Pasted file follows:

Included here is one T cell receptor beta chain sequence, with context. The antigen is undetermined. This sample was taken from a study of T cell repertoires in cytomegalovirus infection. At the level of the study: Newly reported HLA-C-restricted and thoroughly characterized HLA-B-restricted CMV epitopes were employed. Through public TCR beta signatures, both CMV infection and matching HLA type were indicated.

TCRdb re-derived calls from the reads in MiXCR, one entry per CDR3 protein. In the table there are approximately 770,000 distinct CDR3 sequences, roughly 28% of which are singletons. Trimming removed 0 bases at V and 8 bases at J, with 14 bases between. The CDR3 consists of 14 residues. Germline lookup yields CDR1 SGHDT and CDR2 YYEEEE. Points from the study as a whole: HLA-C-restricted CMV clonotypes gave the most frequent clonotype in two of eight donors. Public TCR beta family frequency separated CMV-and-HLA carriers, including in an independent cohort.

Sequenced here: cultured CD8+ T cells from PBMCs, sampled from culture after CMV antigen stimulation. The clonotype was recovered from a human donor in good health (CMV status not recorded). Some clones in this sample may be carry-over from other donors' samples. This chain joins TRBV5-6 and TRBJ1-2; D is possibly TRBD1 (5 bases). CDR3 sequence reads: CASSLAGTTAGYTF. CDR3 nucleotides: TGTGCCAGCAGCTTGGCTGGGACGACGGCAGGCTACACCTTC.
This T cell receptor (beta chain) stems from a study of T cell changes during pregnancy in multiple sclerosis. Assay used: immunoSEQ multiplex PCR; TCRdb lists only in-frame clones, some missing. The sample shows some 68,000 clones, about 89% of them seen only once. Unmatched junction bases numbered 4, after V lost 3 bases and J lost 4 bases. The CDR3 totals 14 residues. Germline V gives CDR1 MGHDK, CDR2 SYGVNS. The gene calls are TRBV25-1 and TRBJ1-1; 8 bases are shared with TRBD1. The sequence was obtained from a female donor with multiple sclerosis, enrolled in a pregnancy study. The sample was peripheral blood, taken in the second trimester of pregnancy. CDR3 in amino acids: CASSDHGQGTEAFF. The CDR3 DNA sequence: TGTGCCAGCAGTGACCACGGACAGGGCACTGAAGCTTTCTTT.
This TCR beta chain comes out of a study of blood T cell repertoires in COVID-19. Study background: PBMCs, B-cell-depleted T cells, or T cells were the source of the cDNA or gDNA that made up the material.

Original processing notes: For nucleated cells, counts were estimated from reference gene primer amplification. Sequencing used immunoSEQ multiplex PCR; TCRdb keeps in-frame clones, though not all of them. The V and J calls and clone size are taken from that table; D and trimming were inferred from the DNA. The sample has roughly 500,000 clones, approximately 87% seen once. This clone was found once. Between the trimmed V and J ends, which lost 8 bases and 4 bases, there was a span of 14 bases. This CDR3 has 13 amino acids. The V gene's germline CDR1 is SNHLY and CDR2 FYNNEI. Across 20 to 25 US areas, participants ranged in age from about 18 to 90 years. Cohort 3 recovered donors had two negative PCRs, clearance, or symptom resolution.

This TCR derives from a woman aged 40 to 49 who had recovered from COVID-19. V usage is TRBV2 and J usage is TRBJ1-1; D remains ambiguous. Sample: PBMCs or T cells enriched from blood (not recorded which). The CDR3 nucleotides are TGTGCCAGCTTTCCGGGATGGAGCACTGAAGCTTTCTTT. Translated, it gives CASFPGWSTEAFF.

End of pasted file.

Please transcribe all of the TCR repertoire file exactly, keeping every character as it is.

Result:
Included here is one T cell receptor beta chain sequence, with context. The antigen is undetermined. This sample was taken from a study of T cell repertoires in cytomegalovirus infection. At the level of the study: Newly reported HLA-C-restricted and thoroughly characterized HLA-B-restricted CMV epitopes were employed. Through public TCR beta signatures, both CMV infection and matching HLA type were indicated.

TCRdb re-derived calls from the reads in MiXCR, one entry per CDR3 protein. In the table there are approximately 770,000 distinct CDR3 sequences, roughly 28% of which are singletons. Trimming removed 0 bases at V and 8 bases at J, with 14 bases between. The CDR3 consists of 14 residues. Germline lookup yields CDR1 SGHDT and CDR2 YYEEEE. Points from the study as a whole: HLA-C-restricted CMV clonotypes gave the most frequent clonotype in two of eight donors. Public TCR beta family frequency separated CMV-and-HLA carriers, including in an independent cohort.

Sequenced here: cultured CD8+ T cells from PBMCs, sampled from culture after CMV antigen stimulation. The clonotype was recovered from a human donor in good health (CMV status not recorded). Some clones in this sample may be carry-over from other donors' samples. This chain joins TRBV5-6 and TRBJ1-2; D is possibly TRBD1 (5 bases). CDR3 sequence reads: CASSLAGTTAGYTF. CDR3 nucleotides: TGTGCCAGCAGCTTGGCTGGGACGACGGCAGGCTACACCTTC.
This T cell receptor (beta chain) stems from a study of T cell changes during pregnancy in multiple sclerosis. Assay used: immunoSEQ multiplex PCR; TCRdb lists only in-frame clones, some missing. The sample shows some 68,000 clones, about 89% of them seen only once. Unmatched junction bases numbered 4, after V lost 3 bases and J lost 4 bases. The CDR3 totals 14 residues. Germline V gives CDR1 MGHDK, CDR2 SYGVNS. The gene calls are TRBV25-1 and TRBJ1-1; 8 bases are shared with TRBD1. The sequence was obtained from a female donor with multiple sclerosis, enrolled in a pregnancy study. The sample was peripheral blood, taken in the second trimester of pregnancy. CDR3 in amino acids: CASSDHGQGTEAFF. The CDR3 DNA sequence: TGTGCCAGCAGTGACCACGGACAGGGCACTGAAGCTTTCTTT.
This TCR beta chain comes out of a study of blood T cell repertoires in COVID-19. Study background: PBMCs, B-cell-depleted T cells, or T cells were the source of the cDNA or gDNA that made up the material.

Original processing notes: For nucleated cells, counts were estimated from reference gene primer amplification. Sequencing used immunoSEQ multiplex PCR; TCRdb keeps in-frame clones, though not all of them. The V and J calls and clone size are taken from that table; D and trimming were inferred from the DNA. The sample has roughly 500,000 clones, approximately 87% seen once. This clone was found once. Between the trimmed V and J ends, which lost 8 bases and 4 bases, there was a span of 14 bases. This CDR3 has 13 amino acids. The V gene's germline CDR1 is SNHLY and CDR2 FYNNEI. Across 20 to 25 US areas, participants ranged in age from about 18 to 90 years. Cohort 3 recovered donors had two negative PCRs, clearance, or symptom resolution.

This TCR derives from a woman aged 40 to 49 who had recovered from COVID-19. V usage is TRBV2 and J usage is TRBJ1-1; D remains ambiguous. Sample: PBMCs or T cells enriched from blood (not recorded which). The CDR3 nucleotides are TGTGCCAGCTTTCCGGGATGGAGCACTGAAGCTTTCTTT. Translated, it gives CASFPGWSTEAFF.